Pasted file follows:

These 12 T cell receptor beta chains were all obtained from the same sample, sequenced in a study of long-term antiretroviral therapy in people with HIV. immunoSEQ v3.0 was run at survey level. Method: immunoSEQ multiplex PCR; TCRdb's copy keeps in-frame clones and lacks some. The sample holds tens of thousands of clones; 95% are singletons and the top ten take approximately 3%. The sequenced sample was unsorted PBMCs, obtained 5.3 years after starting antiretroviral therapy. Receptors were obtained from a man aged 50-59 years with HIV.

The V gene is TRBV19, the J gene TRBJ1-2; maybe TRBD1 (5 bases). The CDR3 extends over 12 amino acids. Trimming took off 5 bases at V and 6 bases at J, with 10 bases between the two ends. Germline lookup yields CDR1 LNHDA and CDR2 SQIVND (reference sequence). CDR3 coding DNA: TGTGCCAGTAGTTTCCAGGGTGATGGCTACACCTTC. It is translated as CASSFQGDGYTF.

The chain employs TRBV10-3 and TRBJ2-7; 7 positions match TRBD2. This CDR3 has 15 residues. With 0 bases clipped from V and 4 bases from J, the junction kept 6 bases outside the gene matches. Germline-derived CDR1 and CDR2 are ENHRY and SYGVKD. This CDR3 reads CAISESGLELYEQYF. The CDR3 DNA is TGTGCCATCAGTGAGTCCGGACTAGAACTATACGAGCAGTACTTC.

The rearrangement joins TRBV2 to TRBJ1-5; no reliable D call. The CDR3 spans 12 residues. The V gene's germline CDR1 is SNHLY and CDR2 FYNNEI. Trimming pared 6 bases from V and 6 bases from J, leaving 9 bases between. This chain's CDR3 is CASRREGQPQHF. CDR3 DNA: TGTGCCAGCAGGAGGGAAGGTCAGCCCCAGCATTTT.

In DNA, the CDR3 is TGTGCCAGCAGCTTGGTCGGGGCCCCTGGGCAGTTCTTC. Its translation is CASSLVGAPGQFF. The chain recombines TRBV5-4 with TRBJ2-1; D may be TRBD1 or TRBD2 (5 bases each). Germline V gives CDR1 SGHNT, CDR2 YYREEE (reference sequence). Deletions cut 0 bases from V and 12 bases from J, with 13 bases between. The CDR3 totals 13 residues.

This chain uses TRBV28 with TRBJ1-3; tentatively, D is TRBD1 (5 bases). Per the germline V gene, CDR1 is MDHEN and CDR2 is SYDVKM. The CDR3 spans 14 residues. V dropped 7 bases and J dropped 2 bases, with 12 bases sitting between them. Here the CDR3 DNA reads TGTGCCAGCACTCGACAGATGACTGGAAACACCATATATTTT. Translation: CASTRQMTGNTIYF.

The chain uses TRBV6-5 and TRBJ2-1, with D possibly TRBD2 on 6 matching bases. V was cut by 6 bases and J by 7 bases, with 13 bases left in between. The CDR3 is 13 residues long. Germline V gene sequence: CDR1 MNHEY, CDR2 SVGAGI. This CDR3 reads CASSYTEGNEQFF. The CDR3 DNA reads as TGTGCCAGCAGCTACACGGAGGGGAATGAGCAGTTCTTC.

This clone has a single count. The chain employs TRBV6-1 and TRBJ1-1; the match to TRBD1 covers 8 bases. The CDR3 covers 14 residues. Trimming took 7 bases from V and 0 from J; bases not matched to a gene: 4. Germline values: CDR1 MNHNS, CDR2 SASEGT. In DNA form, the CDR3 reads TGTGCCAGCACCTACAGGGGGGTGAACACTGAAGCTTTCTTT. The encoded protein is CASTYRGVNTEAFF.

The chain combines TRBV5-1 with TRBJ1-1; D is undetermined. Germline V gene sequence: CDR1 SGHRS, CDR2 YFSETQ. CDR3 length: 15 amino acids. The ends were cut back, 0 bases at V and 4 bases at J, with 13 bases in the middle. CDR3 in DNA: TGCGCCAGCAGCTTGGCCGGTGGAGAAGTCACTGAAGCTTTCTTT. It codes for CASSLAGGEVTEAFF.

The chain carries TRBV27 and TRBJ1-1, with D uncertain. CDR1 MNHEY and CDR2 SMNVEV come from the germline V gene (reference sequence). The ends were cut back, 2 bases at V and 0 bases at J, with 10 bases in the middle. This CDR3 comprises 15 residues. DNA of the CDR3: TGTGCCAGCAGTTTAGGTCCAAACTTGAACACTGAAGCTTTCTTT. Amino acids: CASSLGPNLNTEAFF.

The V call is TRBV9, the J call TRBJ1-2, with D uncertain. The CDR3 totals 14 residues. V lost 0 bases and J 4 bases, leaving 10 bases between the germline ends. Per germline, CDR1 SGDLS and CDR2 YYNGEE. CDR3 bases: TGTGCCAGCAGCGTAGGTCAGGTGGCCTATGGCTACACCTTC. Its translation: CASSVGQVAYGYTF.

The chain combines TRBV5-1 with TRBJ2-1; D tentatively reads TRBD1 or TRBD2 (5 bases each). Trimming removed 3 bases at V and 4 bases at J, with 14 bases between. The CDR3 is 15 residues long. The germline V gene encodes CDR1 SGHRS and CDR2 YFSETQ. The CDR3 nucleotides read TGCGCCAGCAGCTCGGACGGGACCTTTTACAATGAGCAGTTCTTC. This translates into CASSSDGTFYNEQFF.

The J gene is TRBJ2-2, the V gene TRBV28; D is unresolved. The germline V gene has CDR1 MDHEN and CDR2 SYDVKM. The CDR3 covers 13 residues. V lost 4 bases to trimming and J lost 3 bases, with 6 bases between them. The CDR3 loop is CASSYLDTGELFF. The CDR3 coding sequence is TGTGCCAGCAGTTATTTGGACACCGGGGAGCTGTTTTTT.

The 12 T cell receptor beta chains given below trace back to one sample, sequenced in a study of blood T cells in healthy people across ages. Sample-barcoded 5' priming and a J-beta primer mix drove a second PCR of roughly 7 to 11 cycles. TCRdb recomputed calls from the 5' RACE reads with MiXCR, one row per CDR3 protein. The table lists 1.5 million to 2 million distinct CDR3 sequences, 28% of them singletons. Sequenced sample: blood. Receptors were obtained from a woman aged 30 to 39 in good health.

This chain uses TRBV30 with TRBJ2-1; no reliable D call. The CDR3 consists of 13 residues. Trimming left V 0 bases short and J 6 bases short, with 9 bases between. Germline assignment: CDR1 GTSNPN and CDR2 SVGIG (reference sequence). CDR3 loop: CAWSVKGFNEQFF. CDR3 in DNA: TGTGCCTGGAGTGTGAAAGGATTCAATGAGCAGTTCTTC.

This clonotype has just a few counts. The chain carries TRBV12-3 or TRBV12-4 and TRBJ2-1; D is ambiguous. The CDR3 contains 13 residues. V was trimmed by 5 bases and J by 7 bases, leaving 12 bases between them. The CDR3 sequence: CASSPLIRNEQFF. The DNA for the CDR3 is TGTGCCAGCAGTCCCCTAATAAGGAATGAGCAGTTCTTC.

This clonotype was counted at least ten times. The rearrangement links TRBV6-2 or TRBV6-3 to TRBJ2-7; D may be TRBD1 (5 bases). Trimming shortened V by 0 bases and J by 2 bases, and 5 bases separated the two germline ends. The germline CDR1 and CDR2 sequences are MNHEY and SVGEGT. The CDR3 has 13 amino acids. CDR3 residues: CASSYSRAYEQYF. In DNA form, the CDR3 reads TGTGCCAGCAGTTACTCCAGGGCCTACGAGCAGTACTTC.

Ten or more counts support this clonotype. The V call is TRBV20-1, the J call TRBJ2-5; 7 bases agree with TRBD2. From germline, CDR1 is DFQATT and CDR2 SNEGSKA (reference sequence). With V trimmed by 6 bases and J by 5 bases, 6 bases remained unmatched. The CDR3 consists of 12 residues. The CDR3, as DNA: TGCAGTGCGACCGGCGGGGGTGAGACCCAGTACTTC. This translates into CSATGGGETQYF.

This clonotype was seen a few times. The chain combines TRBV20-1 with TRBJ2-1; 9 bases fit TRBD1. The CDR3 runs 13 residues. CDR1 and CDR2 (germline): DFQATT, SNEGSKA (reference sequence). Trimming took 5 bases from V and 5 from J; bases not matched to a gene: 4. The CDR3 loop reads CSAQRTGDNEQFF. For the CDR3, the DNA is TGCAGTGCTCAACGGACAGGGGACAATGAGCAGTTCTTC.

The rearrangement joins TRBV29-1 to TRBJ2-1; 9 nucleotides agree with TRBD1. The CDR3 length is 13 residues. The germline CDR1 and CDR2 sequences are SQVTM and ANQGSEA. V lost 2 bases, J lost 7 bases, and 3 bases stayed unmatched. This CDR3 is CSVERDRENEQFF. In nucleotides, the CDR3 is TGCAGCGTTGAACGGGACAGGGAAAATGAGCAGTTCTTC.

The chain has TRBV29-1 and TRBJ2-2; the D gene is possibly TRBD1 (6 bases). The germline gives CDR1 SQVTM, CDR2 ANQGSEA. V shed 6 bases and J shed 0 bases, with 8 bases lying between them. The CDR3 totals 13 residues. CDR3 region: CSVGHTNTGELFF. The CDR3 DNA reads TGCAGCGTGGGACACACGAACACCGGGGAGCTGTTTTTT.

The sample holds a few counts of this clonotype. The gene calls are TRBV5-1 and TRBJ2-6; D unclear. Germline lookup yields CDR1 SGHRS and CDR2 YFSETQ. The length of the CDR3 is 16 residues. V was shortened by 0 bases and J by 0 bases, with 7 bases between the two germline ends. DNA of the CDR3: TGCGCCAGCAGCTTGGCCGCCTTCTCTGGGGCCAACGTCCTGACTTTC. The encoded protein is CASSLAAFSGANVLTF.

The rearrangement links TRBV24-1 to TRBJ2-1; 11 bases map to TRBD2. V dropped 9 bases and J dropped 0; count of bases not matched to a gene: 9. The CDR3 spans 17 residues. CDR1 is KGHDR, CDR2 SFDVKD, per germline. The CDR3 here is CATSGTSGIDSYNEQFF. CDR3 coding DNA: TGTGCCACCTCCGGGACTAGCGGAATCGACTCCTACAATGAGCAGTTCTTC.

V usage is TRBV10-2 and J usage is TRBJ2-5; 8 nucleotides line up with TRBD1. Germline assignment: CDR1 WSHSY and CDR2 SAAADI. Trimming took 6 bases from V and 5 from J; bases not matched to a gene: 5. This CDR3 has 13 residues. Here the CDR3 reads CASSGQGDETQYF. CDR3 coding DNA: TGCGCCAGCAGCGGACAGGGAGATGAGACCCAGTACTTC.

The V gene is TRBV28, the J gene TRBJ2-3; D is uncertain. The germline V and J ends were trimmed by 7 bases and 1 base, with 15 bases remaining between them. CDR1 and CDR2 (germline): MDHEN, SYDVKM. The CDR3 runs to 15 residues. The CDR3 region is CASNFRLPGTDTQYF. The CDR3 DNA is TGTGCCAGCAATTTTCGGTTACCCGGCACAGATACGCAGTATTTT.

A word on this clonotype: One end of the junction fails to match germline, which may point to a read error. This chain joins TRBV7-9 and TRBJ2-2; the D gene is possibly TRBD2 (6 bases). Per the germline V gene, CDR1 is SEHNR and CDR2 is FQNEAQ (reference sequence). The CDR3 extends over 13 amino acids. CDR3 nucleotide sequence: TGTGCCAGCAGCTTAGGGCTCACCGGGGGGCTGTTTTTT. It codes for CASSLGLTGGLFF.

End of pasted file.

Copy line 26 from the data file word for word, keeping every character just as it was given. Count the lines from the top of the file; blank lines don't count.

A word on this clonotype: One end of the junction fails to match germline, which may point to a read error. This chain joins TRBV7-9 and TRBJ2-2; the D gene is possibly TRBD2 (6 bases). Per the germline V gene, CDR1 is SEHNR and CDR2 is FQNEAQ (reference sequence). The CDR3 extends over 13 amino acids. CDR3 nucleotide sequence: TGTGCCAGCAGCTTAGGGCTCACCGGGGGGCTGTTTTTT. It codes for CASSLGLTGGLFF.